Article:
Healthier Than PF Chang's Mongolian Beef
Mmmm PF Chang's, nothing like delicious, authentic.....American food! Other than the decor, there is nothing really Asian about PF Chang's. Its about as Chinese as the Wu-Tang Clan. Even though the name sounds like an Asian-American law firm. But the food though! I mean who doesn't love steak drizzled in sugary soy sauce?! It's like dinner and dessert at the same time, you know, if you're into that. So being myself and seeing all of the copycat recipes for this, I was determined to make something that had the great flavor that didn't require you to consume a half a cup of sugar per serving without sacrificing the flavor we love from this dish.
I don't really fit the mold of Asian stereotypes. I'm not very good at math, get frequently destroyed at chess and didn't even know what dim sum was until I was 26. This dish is all about expectations though. Take it from me, the usual rule of thumb is, when you walk into an Asian restaurant it should be full of Asians. That's how you know its good and authentic. However, when I walk into Chang's, I know what to expect, sugary steak...and some legal advice? So if you'd like to try my Wu-Tang Style, let's begin then...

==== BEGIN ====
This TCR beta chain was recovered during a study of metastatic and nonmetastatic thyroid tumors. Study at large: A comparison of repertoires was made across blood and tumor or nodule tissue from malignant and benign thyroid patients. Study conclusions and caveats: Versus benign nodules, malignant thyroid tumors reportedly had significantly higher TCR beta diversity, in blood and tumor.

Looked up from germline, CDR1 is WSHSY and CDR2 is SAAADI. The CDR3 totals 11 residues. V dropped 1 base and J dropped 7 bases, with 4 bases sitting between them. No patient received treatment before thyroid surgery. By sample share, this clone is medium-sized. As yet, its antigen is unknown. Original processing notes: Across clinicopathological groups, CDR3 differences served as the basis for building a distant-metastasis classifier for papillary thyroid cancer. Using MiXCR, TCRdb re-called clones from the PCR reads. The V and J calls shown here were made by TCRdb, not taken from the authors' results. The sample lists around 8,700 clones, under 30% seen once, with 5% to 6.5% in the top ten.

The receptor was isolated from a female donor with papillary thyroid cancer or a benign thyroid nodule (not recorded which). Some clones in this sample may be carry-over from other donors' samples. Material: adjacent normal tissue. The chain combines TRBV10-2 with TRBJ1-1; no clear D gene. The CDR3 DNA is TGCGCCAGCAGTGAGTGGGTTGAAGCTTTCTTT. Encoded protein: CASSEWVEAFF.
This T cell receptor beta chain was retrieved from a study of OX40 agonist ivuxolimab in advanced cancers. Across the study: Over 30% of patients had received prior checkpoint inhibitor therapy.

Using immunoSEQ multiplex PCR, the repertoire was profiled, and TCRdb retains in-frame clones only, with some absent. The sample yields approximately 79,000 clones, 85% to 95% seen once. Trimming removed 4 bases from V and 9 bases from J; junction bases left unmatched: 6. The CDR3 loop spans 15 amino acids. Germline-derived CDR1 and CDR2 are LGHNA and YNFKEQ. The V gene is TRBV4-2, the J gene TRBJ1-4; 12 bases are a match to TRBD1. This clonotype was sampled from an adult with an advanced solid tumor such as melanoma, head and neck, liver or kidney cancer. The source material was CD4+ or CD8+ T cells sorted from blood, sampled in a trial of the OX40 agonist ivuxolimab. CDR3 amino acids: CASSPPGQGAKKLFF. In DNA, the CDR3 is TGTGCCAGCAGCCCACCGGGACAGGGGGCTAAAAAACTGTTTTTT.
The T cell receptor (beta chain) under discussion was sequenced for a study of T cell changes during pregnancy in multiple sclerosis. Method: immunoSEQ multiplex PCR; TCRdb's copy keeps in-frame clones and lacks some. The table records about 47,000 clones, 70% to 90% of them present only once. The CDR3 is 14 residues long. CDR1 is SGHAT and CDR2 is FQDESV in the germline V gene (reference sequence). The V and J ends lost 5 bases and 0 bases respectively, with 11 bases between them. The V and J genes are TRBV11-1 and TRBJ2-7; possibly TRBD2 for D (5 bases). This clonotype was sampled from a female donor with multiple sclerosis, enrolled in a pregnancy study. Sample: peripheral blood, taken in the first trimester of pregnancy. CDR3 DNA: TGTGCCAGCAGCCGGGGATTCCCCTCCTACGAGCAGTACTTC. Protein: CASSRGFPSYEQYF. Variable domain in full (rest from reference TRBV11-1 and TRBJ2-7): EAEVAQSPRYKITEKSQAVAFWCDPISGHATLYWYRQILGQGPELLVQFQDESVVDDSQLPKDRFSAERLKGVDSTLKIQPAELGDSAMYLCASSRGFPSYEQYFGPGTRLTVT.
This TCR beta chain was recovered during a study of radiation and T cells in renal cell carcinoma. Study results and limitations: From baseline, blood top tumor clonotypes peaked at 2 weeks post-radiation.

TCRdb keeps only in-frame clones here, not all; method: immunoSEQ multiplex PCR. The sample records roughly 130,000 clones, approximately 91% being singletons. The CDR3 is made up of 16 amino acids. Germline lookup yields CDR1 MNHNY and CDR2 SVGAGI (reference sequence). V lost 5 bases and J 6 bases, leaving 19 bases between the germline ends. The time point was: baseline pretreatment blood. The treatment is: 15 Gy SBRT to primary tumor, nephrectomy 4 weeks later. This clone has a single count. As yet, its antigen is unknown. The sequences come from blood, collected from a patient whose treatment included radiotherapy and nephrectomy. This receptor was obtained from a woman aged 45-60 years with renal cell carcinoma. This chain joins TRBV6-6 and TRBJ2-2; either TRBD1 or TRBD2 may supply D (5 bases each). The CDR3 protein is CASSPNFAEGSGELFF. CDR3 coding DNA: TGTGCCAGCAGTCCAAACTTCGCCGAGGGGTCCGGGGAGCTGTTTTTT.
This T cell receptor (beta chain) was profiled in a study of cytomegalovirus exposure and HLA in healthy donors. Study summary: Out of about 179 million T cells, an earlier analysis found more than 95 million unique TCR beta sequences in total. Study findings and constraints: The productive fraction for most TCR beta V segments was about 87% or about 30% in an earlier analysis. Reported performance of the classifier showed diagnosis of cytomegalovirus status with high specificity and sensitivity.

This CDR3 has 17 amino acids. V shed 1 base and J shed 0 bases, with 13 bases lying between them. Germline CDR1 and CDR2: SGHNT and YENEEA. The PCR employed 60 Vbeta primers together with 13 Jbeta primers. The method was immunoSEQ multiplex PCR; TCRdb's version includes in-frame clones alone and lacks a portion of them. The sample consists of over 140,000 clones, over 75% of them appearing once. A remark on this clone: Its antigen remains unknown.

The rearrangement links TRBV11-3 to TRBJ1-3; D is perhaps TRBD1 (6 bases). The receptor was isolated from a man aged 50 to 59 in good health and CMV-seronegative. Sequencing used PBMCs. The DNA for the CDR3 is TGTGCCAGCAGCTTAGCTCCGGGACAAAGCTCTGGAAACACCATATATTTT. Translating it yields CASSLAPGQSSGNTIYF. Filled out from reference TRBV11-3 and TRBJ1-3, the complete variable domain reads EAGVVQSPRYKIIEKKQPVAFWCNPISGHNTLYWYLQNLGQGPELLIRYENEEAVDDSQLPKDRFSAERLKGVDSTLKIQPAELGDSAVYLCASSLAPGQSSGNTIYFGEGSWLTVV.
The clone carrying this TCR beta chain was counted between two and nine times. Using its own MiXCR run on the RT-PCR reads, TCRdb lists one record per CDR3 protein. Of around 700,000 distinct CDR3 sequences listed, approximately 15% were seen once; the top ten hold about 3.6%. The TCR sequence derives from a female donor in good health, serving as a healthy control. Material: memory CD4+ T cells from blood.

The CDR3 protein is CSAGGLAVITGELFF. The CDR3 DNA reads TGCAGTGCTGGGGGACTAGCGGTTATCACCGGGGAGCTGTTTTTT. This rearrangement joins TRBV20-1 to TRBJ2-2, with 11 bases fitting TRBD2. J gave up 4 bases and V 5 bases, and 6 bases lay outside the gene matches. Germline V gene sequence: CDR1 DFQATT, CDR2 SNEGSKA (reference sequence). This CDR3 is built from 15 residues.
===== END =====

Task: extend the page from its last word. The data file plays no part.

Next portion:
Prep time: 15 minutes
Cook time: 15 minutes
3 tablespoons oil (vegetable or olive)
1/2 teaspoon ginger , minced
4 cloves garlic, finely minced
1/2 cup soy sauce (low sodium)
1/4 cup water
1 1/2 teaspoon of stevia
1 tablespoon and 1 teaspoon of brown sugar
1 1/2 lb flank steak (or your favorite cut of beef thinly sliced against the grain about 1/4 inch thick)
1/4 cup cornstarch
3 green onions , sliced, separated lighter green and dark green parts
Toss the beef in the cornstarch and place in colander to shake off any excess and clumps.
Heat 1 tbsp oil in a large skillet to medium.
Add in garlic, ginger, lighter green onion and cook for 1-2 minutes until fragrant.
Stir in soy sauce, water, brown sugar and stevia. Bring to a simmer and cook for 2-4 minutes until slightly thickened. Be sure not to over reduce or the sauce will be too salty. Set aside.
Add enough oil to a large wok or pan with high sides to fry the beef.
Heat oil until hot but not scorching.
Add in the beef in small batches. Don't over crowd the pan (it will steam the meat and become soggy. Brown the beef on both sides for 1-2 minutes on each side.
Remove from the wok with a slotted spoon and set aside.
Return beef and sauce to wok and toss to coat.
Bring the sauce back to a simmer and cook until thickened about 30 seconds to1 minute.
Serve immediately with dark green onions for garnish and rice.
About the author:
-Kurt Brewer is the Chiropractor/Owner of Synergy Rehabilitation & Chiropractic in Downers Grove, IL. When he is not treating patients, he is raising his daughter, traveling, lifting heavy things and trying to find ways to cook comfort food with a healthy twist. Follow him on Instagram for more pictures and recipes.